Columbine. Virginia Tech. Amish school in Pennsylvania. Westroads Mall in Omaha. Chances are pretty high that each of these things reminds you of a very tragic event. In each case, at least one shooter went into a place of gathering, fired several gunshots killing many and then turned the gun on themselves. Each of these events came as a big surprise to people all over the United States. How could such a horrible thing happen in their small town? After this past weekend, we can add another name to that list: Ryan Schallenberger or Chesterfield, N.C. He never got the chance to carry out his plan however. When 10 lbs ammonium nitrate showed up at the teens home, his parents called police who then discovered the plan to place several bombs in the local high school. They also discovered a journal where the teen had written his plans for what he was calling a "Columbine follow-up."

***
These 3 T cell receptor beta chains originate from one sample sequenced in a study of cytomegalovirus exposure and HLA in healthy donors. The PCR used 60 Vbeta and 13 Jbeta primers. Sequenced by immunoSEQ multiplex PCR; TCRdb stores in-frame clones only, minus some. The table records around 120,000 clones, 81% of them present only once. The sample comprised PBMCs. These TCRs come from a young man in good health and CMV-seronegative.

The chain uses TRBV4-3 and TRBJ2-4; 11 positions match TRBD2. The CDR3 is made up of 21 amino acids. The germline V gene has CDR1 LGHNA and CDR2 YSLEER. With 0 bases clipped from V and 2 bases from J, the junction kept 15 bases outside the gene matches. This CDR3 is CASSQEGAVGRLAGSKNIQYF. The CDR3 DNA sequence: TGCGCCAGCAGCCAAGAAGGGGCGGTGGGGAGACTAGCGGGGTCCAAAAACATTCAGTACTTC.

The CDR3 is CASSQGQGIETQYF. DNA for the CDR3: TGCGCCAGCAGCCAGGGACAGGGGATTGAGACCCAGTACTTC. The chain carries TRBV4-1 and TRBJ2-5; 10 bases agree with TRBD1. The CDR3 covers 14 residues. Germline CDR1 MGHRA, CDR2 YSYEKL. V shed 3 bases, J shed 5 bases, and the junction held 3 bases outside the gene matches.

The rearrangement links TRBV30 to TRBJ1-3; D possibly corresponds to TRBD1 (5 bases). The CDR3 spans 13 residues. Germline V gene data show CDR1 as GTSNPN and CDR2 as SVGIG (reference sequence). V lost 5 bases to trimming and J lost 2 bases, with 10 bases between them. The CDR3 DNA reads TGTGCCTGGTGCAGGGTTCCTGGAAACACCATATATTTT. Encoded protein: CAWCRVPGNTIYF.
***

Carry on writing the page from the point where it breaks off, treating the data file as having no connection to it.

So how do we explain these tragedies? It is easy to point fingers and blame all sorts of people. An unusual one to point the finger at though is the media. How does the media cause this pain and suffering? It might be a bit of a stretch, but I really do think they contribute to some of it. When these events occurred, the media went crazy with covering as much of it as they could. They interviewd anyone they could who was involved or maybe just knew someone who was involved. They flashed several pictures on the screen of the shooter(s). By giving so much attention to the shooters, I think it sometimes motivates others. It seems that very often the shooter is angry about how they were treated by others. They know that by committing this horrible act, their name will be remembered for a long time to come. For them, that can be a very gratifying feeling. I think it is important that the media let the public know what all happened, but maybe focus more on the victims and not giving so much attention to the criminal.